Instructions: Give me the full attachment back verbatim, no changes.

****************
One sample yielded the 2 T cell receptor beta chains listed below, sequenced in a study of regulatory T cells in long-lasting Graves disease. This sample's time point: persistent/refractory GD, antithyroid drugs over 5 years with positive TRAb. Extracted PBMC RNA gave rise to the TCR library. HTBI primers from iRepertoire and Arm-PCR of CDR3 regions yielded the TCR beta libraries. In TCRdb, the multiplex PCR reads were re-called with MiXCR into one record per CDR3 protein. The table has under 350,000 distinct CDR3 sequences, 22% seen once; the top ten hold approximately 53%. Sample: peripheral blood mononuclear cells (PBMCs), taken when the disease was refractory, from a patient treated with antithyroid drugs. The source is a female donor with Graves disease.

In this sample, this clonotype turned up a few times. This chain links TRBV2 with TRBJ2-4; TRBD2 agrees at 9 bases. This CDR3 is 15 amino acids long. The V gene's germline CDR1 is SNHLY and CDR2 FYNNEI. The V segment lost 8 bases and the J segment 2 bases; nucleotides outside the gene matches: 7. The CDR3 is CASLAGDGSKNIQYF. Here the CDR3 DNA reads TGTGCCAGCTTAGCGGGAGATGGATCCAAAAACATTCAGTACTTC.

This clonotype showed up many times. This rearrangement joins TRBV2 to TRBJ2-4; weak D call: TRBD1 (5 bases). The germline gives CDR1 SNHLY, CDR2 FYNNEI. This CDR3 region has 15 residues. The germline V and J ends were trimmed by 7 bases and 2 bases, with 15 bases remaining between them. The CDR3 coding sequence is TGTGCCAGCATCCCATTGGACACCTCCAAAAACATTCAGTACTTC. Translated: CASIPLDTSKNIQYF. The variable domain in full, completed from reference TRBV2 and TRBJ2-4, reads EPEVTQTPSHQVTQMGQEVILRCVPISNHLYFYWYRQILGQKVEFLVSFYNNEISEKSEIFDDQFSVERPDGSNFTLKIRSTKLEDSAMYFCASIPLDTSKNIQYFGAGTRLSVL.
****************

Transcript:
One sample yielded the 2 T cell receptor beta chains listed below, sequenced in a study of regulatory T cells in long-lasting Graves disease. This sample's time point: persistent/refractory GD, antithyroid drugs over 5 years with positive TRAb. Extracted PBMC RNA gave rise to the TCR library. HTBI primers from iRepertoire and Arm-PCR of CDR3 regions yielded the TCR beta libraries. In TCRdb, the multiplex PCR reads were re-called with MiXCR into one record per CDR3 protein. The table has under 350,000 distinct CDR3 sequences, 22% seen once; the top ten hold approximately 53%. Sample: peripheral blood mononuclear cells (PBMCs), taken when the disease was refractory, from a patient treated with antithyroid drugs. The source is a female donor with Graves disease.

In this sample, this clonotype turned up a few times. This chain links TRBV2 with TRBJ2-4; TRBD2 agrees at 9 bases. This CDR3 is 15 amino acids long. The V gene's germline CDR1 is SNHLY and CDR2 FYNNEI. The V segment lost 8 bases and the J segment 2 bases; nucleotides outside the gene matches: 7. The CDR3 is CASLAGDGSKNIQYF. Here the CDR3 DNA reads TGTGCCAGCTTAGCGGGAGATGGATCCAAAAACATTCAGTACTTC.

This clonotype showed up many times. This rearrangement joins TRBV2 to TRBJ2-4; weak D call: TRBD1 (5 bases). The germline gives CDR1 SNHLY, CDR2 FYNNEI. This CDR3 region has 15 residues. The germline V and J ends were trimmed by 7 bases and 2 bases, with 15 bases remaining between them. The CDR3 coding sequence is TGTGCCAGCATCCCATTGGACACCTCCAAAAACATTCAGTACTTC. Translated: CASIPLDTSKNIQYF. The variable domain in full, completed from reference TRBV2 and TRBJ2-4, reads EPEVTQTPSHQVTQMGQEVILRCVPISNHLYFYWYRQILGQKVEFLVSFYNNEISEKSEIFDDQFSVERPDGSNFTLKIRSTKLEDSAMYFCASIPLDTSKNIQYFGAGTRLSVL.